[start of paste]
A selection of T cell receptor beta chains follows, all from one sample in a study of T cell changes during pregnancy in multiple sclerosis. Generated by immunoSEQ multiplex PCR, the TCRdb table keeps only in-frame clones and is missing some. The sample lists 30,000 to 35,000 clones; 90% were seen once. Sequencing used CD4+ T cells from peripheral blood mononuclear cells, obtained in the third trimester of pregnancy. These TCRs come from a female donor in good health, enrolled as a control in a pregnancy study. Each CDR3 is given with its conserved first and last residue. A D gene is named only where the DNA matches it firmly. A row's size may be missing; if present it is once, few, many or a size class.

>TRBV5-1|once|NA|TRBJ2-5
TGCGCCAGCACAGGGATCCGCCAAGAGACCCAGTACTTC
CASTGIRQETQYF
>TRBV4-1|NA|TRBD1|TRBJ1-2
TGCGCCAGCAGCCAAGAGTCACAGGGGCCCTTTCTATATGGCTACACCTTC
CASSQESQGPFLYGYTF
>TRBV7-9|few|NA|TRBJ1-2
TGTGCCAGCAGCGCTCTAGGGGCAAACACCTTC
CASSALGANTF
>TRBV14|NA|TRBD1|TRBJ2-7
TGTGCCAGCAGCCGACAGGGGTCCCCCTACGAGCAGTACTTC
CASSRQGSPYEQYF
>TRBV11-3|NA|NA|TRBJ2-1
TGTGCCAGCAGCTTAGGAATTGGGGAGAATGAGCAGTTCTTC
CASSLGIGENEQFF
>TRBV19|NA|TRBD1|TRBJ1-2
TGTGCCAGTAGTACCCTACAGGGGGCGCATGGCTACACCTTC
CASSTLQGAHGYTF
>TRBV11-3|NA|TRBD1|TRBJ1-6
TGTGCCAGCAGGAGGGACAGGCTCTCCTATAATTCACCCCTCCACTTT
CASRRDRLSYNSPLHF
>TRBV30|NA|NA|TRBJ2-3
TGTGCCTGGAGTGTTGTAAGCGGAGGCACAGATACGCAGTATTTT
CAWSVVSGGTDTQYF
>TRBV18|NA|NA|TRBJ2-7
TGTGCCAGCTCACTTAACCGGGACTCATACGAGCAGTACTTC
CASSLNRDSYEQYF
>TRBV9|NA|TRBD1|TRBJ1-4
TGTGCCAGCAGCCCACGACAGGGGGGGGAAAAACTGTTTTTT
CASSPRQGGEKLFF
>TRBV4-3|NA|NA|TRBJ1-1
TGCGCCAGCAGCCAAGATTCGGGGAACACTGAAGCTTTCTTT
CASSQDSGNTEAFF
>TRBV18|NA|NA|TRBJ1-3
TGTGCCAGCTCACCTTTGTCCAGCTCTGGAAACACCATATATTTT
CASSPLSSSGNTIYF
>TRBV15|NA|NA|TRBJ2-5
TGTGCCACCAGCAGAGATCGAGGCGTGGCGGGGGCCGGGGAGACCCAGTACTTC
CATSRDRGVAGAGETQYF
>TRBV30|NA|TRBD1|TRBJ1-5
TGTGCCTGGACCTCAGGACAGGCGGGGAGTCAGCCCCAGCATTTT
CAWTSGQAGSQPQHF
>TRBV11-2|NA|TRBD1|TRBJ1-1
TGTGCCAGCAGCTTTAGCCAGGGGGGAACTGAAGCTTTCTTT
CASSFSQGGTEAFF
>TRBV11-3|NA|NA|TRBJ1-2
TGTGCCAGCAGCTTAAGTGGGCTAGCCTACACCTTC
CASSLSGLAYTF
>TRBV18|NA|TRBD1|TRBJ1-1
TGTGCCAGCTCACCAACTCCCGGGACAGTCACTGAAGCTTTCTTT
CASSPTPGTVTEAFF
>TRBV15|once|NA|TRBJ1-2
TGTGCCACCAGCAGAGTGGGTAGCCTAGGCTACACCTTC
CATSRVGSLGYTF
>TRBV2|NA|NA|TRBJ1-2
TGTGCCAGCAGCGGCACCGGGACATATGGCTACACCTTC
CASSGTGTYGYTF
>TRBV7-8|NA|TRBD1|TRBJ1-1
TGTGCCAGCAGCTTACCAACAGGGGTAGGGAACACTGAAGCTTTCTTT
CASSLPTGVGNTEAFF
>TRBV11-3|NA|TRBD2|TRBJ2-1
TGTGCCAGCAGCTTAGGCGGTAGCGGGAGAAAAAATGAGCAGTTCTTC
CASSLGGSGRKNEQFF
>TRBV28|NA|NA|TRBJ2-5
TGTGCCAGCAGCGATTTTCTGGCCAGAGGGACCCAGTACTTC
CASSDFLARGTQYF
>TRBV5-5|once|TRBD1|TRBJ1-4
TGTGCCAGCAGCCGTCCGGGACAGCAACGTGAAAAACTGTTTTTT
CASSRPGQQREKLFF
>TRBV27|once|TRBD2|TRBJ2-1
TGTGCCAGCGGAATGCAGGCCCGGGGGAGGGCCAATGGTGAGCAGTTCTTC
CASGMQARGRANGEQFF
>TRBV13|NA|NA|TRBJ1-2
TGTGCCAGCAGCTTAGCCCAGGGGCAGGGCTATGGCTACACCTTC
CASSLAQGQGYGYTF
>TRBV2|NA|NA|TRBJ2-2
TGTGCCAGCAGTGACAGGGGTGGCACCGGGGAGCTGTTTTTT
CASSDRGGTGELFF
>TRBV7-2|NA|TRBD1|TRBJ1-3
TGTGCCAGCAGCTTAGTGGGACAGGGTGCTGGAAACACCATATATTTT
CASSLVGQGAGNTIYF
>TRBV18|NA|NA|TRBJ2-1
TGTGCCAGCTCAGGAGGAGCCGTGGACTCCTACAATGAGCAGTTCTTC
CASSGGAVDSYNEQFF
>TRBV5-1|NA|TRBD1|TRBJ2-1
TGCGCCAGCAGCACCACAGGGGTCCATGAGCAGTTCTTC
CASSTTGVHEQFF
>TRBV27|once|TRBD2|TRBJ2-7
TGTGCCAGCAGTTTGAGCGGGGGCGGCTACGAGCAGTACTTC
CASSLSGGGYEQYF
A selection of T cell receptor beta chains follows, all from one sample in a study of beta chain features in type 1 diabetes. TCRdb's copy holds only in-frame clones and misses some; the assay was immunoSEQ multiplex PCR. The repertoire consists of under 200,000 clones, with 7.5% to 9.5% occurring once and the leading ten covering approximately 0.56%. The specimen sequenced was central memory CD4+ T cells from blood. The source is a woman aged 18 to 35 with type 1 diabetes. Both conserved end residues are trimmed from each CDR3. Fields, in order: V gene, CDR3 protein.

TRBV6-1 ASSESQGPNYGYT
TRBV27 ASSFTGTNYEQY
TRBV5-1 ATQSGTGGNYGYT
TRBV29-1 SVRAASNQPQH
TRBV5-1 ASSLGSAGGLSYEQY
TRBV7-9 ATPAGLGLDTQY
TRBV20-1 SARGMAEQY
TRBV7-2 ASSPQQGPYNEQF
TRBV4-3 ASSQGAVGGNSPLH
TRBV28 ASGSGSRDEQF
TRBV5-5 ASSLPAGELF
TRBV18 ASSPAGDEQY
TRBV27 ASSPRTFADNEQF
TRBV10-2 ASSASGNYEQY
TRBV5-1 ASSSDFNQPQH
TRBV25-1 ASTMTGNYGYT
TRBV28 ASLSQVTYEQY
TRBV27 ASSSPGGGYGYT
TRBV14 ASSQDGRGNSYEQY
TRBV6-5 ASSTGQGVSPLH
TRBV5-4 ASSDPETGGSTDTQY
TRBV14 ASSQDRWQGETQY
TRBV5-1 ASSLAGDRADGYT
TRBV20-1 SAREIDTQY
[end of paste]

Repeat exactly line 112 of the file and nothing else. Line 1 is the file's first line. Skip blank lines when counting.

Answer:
TRBV6-5 ASSTGQGVSPLH